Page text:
Schuster Star Trek Conventions/1976 Washington D.C. Schuster Star Trek Convention

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Washington D.C. Star Trek Expo was held July 9-11, 1976.

cover of the 24-page program book

This is NOT the same con as The Washington D.C. Star Trek Convention which was held in November 1976.

Guests of Honor

Guests included Gene Roddenberry and Majel Barrett Roddenberry, Leonard Nimoy, James Doohan, Nichelle Nichols, George Takei, Howard Weinstein, and Jesco Von Puttkamer of NASA.

Convention Staff

The chair was John Townsley.

Tidbits and Anecdotes

Program Book

Flyers, Badges, and Other Ephemera

Programming

The convention booklet is 24 pages long with lots of black and white photos and biographies of the guests.

The play, "The Rama Lama Incident," ran about twenty-five minutes long, and was regarded by many of the convention's attendants as one of the convention's high points, as per a con report below.

Links to Photos and Videos

Articles/Further Reading

Con Reports

From July 9 to 11, I had the pleasure of being among the attendants of the Washington D.C. Star Trek Expo. The convention, whose profits were to go to the Children's Hospital of Washington, D.C, ran fairly smoothly, but was not without its problems, one of which was the fact that the con did not make as much money as its committee had hoped.

The convention guests included Gene Roddenberry (creator of STAR TREK), his wife Majel Barrett (Nurse Chapel), George Takei (Mr. Sulu), Nichelle Nichols (Lt. Uhura), James Doohan (Mr. Scott), Howard Weinstein (author of the animated STAR TREK episode, "The Pirates of Orion"), and Jesco von Puttkamer (a representative from N.A.S.A.). All of the convention guests participated in both lectures and panels and all seemed hopeful that there would be a STAR TREK movie. Gene informed the fans that the movie's filming date had been pushed back to January (see this issue's "Trek Newsline"), while the stars assured the audience that they would definitely be in the full-length STAR TREK motion picture (provided the film's screenplay and Paramount's contracts were both satisfactory). John Ellis, who has contributed to STAR TREK magazines like Star Trek '75, and has run conventions in Florida, joined Howard Weinstein in talking about the animated STAR TREK, as well as some other TREK-oriented subjects.

The convention featured a display of Tim Pace's sets (portions of the U.S.S. Enterprise's bridge, the transporter room, etc.), plus a full-sized duplicate of the shuttlecraft (its insides not yet completed). Also featured was a special STAR TREK skit which spoofed the series. The play, "The Rama Lama Incident," ran about twenty-five minutes long, and was regarded by many of the convention's attendants as one of the convention's high points.

Saturday evening, there was a costume parade and contest, which featured contestants masquerading as everything from Scotty in full dress uniform (kilt and all), to the Frankenstein Monster. Later that night, the convention offered, in addition to their regularly scheduled nightly film program, a dance with a live band. The band, which was only mediocre, played in front of a screen which was filled with a fascinating light show which mixed still projections with footage from various films and television series (STAR TREK, SPACE: 1999, HORSEFEATHERS, etc.)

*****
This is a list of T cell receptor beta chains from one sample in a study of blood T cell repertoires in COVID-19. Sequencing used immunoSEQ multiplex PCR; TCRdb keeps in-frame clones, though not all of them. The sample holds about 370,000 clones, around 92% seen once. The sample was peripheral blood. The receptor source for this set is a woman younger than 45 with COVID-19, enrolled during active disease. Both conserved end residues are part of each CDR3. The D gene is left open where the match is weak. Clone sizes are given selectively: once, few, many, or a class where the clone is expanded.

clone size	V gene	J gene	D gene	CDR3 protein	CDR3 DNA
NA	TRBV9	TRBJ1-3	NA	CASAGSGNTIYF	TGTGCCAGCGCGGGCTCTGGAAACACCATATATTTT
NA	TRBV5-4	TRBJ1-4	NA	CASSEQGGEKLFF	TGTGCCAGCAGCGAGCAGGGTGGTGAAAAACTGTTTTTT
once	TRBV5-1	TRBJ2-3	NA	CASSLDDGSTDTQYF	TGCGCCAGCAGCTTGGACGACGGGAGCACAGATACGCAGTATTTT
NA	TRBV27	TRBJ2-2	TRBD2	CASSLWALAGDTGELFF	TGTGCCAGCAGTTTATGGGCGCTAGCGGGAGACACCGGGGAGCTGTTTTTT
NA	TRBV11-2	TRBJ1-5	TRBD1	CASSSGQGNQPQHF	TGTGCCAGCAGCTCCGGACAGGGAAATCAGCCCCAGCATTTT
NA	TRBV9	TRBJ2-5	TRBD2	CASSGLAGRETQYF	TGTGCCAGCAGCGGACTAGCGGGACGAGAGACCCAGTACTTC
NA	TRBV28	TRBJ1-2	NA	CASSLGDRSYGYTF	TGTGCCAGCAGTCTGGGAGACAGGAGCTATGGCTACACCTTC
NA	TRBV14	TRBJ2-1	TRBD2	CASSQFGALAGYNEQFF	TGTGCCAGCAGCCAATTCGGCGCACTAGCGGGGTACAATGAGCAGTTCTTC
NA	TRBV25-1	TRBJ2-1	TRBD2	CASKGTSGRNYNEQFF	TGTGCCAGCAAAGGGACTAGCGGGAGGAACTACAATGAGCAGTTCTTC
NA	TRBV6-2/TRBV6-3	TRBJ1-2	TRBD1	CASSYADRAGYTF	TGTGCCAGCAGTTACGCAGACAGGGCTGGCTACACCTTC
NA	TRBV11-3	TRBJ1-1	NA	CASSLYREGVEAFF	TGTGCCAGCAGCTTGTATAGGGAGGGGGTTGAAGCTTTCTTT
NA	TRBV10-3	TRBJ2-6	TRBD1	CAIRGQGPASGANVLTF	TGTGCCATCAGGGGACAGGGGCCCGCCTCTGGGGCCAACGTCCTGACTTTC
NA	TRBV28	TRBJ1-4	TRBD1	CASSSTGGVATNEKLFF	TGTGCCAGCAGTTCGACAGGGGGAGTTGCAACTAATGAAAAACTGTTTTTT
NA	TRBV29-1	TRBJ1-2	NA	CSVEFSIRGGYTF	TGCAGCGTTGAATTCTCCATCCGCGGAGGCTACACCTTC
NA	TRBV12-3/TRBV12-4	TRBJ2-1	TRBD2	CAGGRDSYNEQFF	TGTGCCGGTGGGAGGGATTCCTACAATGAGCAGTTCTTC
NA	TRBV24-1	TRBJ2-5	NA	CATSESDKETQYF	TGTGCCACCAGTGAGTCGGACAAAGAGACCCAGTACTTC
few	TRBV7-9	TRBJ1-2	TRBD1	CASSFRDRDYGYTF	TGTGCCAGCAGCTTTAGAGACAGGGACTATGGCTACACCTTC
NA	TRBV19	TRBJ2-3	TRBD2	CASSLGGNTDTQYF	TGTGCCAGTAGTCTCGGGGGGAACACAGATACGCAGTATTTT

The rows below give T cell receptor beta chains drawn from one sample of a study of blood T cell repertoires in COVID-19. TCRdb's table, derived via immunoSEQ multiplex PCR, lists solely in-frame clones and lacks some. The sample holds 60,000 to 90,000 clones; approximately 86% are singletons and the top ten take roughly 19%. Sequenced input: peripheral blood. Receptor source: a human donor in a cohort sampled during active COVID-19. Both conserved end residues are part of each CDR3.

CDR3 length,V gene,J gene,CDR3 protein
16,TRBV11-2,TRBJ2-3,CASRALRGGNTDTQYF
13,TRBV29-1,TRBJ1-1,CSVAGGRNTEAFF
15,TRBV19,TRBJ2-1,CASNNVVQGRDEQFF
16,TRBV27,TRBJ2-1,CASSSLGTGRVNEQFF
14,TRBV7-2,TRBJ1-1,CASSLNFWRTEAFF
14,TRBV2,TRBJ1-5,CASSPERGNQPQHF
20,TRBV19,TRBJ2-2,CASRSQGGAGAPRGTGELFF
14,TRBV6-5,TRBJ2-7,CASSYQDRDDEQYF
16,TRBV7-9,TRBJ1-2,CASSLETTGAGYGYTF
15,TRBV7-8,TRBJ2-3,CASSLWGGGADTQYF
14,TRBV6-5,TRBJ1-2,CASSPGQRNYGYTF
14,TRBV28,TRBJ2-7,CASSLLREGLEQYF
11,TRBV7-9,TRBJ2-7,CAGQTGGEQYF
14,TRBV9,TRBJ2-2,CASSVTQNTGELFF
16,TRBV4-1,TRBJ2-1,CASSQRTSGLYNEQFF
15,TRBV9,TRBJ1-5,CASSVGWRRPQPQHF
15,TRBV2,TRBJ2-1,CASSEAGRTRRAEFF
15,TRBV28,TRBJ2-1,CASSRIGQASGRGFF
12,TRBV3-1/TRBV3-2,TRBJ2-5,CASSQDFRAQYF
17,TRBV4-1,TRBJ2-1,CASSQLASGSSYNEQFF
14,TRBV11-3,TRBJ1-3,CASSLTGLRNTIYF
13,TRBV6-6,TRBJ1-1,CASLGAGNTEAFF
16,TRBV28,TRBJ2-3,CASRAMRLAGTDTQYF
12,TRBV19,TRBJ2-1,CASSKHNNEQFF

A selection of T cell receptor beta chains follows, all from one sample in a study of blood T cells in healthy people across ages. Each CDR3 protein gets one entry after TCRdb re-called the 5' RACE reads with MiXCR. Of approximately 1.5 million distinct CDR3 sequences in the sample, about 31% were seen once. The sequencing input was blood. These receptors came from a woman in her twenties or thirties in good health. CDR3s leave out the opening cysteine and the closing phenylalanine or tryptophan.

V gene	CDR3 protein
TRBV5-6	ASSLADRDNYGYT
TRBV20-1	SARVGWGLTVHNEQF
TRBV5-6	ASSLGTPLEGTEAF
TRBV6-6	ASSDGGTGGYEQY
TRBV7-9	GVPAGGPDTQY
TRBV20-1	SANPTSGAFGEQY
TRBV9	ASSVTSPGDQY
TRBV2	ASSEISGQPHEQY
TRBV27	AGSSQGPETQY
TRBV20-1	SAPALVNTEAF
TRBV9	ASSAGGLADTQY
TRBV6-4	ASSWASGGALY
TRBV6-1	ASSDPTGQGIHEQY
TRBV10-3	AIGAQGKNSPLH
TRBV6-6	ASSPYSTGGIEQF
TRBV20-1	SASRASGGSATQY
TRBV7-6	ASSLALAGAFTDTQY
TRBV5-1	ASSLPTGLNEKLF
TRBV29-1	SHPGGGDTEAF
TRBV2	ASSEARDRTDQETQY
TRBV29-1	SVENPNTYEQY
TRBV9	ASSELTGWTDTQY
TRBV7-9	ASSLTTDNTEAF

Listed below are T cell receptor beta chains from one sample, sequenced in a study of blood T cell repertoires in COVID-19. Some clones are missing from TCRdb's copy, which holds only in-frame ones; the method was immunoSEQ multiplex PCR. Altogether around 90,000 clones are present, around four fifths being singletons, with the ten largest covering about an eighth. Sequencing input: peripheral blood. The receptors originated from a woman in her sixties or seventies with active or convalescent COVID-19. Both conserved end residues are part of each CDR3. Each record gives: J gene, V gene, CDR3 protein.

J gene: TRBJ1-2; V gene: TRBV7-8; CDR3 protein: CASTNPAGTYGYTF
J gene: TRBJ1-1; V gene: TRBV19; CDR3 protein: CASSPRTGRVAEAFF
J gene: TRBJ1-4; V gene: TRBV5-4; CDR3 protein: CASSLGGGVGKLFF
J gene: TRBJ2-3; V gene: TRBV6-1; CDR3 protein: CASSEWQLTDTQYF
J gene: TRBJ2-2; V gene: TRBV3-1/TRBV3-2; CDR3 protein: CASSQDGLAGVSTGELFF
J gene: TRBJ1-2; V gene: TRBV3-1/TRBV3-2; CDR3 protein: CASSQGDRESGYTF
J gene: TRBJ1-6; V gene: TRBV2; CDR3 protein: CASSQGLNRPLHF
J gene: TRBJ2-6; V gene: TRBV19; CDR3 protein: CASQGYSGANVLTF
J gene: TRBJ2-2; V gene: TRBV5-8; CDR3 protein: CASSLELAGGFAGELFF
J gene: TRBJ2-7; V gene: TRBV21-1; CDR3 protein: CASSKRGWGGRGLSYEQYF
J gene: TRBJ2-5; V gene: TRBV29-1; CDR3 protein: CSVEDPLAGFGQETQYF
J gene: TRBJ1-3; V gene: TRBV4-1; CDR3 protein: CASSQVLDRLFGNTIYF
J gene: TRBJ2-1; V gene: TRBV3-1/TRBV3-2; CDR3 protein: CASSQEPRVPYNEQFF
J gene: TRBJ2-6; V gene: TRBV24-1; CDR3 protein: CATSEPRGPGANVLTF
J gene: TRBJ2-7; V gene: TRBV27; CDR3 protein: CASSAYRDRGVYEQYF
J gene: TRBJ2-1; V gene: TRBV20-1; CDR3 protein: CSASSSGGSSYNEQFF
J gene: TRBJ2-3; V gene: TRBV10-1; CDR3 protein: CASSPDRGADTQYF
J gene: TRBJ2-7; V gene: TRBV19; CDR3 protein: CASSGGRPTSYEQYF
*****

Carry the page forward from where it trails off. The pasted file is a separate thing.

The STAR TREK dealers turned out in full force, providing the convention's dealers room with a fine array of STAR TREK merchandise. A few of the dealers were surprised on Sunday morning, when they went to the dealers room to set up their tables and found that some of their merchandise had been stolen on Saturday night. One dealer lost up to $600 worth of merchandise.

Even though the con ran fairly smoothly, many on the convention committee seemed to give the impression that they did not know exactly what they were doing. It might have helped this committee to have had a few advisors who were well experienced at putting on STAR TREK conventions. What upset many dealers and the convention committee was the con's low attendance, estimated somewhere between 2,000 and 3,000 people. The convention's seemingly low attendance can be directly attributed to the Washington D.C. Star Trek Expo's reportedly bad publicity. One dealer representing a local computer programming firm told me that she hadn't heard about the convention until two days before opening day, when her told her that the convention would be where she would be working that weekend. And she lived in Washington!

One committee member told me that the convention needed around 6,000 people to make a substantial profit. The number of people who did attend fell way short of this mark. The con's low attendance disappointed many, including myself, who wanted to see the Children's Hospital of Washington, D.C. get what they had been told would be a large donation. Since some of the members of the convention committee gave the impression that the Washington D.C. Star Trek Expo did not make any money (some even said that the con lost money), the committee's extremely noble intention of donating money to the hospital was not carried out. It is a shame, considering that most of today's conventions which are run to solely make a make a commercial profit are'successful, and that one of the first conventions ever to announce that all of its profits would be given to charity has to fail. The Trek Times praises the devoted, if somewhat inexperienced, committee and staff who helped make the Washington D.C. Star Trek Expo a fairly smooth-running reality. [1]

References

  1. by Jim Burns in Trek Times #2